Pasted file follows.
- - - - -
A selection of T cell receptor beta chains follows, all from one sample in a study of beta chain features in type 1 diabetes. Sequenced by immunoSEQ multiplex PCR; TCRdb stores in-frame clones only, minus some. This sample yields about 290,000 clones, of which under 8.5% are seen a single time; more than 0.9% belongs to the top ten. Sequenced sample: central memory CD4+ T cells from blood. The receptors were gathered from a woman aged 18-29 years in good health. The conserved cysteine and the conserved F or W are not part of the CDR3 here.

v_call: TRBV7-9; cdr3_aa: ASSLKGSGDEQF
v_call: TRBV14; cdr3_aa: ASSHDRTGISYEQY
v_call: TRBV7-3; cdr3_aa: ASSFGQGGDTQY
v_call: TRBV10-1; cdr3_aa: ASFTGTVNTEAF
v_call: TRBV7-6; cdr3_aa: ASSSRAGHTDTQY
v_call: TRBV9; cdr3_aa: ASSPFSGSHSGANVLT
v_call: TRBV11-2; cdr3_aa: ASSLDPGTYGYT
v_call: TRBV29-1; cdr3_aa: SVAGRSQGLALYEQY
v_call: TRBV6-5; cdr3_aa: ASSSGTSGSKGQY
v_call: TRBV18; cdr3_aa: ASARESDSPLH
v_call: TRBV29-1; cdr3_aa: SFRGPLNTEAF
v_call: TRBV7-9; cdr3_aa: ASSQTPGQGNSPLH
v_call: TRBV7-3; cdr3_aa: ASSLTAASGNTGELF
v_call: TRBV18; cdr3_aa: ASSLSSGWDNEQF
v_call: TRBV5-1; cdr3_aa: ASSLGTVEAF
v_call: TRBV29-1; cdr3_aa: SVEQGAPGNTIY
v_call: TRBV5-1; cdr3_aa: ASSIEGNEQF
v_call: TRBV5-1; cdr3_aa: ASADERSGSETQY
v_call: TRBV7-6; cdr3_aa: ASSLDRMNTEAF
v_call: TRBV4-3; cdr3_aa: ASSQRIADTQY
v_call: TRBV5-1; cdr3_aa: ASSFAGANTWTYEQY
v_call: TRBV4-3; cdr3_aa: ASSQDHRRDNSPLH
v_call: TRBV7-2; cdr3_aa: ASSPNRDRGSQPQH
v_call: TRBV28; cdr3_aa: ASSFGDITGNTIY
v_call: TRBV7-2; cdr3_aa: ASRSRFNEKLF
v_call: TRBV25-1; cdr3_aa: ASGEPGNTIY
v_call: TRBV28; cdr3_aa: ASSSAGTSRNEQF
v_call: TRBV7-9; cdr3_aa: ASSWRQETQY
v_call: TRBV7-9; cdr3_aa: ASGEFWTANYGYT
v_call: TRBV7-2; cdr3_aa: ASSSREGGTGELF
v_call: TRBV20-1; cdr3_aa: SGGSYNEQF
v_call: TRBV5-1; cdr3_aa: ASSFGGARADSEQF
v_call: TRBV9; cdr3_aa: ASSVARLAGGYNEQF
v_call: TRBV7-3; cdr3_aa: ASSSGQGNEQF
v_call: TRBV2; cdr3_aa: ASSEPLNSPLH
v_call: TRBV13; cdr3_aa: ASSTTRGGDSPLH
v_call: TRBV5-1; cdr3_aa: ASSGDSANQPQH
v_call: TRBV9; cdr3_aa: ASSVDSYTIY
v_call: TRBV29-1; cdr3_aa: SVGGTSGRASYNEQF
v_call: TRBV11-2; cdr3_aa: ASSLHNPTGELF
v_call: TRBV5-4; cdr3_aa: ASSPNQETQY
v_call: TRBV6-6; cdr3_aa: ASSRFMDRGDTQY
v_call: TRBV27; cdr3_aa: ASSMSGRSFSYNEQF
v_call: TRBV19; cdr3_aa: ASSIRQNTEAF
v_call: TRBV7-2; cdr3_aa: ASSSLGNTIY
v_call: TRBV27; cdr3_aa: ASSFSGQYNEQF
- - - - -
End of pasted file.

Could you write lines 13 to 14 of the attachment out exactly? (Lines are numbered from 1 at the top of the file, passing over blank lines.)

v_call: TRBV7-9; cdr3_aa: ASSQTPGQGNSPLH
v_call: TRBV7-3; cdr3_aa: ASSLTAASGNTGELF